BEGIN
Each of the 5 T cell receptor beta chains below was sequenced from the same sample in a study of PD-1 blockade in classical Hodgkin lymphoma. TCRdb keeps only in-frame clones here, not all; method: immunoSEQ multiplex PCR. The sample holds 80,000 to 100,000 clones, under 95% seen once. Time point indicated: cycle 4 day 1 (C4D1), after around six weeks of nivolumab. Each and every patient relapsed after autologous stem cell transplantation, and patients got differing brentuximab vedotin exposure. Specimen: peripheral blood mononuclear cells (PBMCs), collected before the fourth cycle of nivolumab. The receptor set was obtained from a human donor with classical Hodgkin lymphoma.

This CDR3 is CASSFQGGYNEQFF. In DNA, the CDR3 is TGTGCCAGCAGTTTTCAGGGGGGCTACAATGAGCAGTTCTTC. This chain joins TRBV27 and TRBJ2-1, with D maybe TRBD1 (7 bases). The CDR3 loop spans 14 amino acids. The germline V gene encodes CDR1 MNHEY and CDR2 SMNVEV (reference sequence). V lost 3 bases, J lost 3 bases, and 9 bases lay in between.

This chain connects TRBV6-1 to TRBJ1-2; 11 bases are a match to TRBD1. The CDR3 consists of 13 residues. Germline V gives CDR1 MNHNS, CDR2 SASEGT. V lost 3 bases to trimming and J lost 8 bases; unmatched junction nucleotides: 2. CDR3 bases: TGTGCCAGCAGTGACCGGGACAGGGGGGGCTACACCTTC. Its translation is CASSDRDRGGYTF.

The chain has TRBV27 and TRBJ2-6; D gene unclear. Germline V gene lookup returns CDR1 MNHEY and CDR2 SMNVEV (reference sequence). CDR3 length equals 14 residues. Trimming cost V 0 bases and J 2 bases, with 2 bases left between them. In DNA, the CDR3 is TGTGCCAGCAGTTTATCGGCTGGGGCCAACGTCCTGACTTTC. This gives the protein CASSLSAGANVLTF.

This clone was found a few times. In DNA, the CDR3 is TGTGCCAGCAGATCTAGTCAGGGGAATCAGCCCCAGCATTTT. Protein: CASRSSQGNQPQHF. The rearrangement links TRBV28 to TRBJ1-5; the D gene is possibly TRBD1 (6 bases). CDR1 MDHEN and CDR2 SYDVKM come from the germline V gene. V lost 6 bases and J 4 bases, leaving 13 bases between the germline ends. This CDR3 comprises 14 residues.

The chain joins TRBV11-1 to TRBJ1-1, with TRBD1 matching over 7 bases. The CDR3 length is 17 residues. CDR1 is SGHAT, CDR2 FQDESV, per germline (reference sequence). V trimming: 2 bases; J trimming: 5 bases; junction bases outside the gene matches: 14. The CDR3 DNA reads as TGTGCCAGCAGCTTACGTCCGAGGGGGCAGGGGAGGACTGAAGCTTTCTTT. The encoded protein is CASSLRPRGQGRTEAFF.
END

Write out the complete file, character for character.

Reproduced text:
Each of the 5 T cell receptor beta chains below was sequenced from the same sample in a study of PD-1 blockade in classical Hodgkin lymphoma. TCRdb keeps only in-frame clones here, not all; method: immunoSEQ multiplex PCR. The sample holds 80,000 to 100,000 clones, under 95% seen once. Time point indicated: cycle 4 day 1 (C4D1), after around six weeks of nivolumab. Each and every patient relapsed after autologous stem cell transplantation, and patients got differing brentuximab vedotin exposure. Specimen: peripheral blood mononuclear cells (PBMCs), collected before the fourth cycle of nivolumab. The receptor set was obtained from a human donor with classical Hodgkin lymphoma.

This CDR3 is CASSFQGGYNEQFF. In DNA, the CDR3 is TGTGCCAGCAGTTTTCAGGGGGGCTACAATGAGCAGTTCTTC. This chain joins TRBV27 and TRBJ2-1, with D maybe TRBD1 (7 bases). The CDR3 loop spans 14 amino acids. The germline V gene encodes CDR1 MNHEY and CDR2 SMNVEV (reference sequence). V lost 3 bases, J lost 3 bases, and 9 bases lay in between.

This chain connects TRBV6-1 to TRBJ1-2; 11 bases are a match to TRBD1. The CDR3 consists of 13 residues. Germline V gives CDR1 MNHNS, CDR2 SASEGT. V lost 3 bases to trimming and J lost 8 bases; unmatched junction nucleotides: 2. CDR3 bases: TGTGCCAGCAGTGACCGGGACAGGGGGGGCTACACCTTC. Its translation is CASSDRDRGGYTF.

The chain has TRBV27 and TRBJ2-6; D gene unclear. Germline V gene lookup returns CDR1 MNHEY and CDR2 SMNVEV (reference sequence). CDR3 length equals 14 residues. Trimming cost V 0 bases and J 2 bases, with 2 bases left between them. In DNA, the CDR3 is TGTGCCAGCAGTTTATCGGCTGGGGCCAACGTCCTGACTTTC. This gives the protein CASSLSAGANVLTF.

This clone was found a few times. In DNA, the CDR3 is TGTGCCAGCAGATCTAGTCAGGGGAATCAGCCCCAGCATTTT. Protein: CASRSSQGNQPQHF. The rearrangement links TRBV28 to TRBJ1-5; the D gene is possibly TRBD1 (6 bases). CDR1 MDHEN and CDR2 SYDVKM come from the germline V gene. V lost 6 bases and J 4 bases, leaving 13 bases between the germline ends. This CDR3 comprises 14 residues.

The chain joins TRBV11-1 to TRBJ1-1, with TRBD1 matching over 7 bases. The CDR3 length is 17 residues. CDR1 is SGHAT, CDR2 FQDESV, per germline (reference sequence). V trimming: 2 bases; J trimming: 5 bases; junction bases outside the gene matches: 14. The CDR3 DNA reads as TGTGCCAGCAGCTTACGTCCGAGGGGGCAGGGGAGGACTGAAGCTTTCTTT. The encoded protein is CASSLRPRGQGRTEAFF.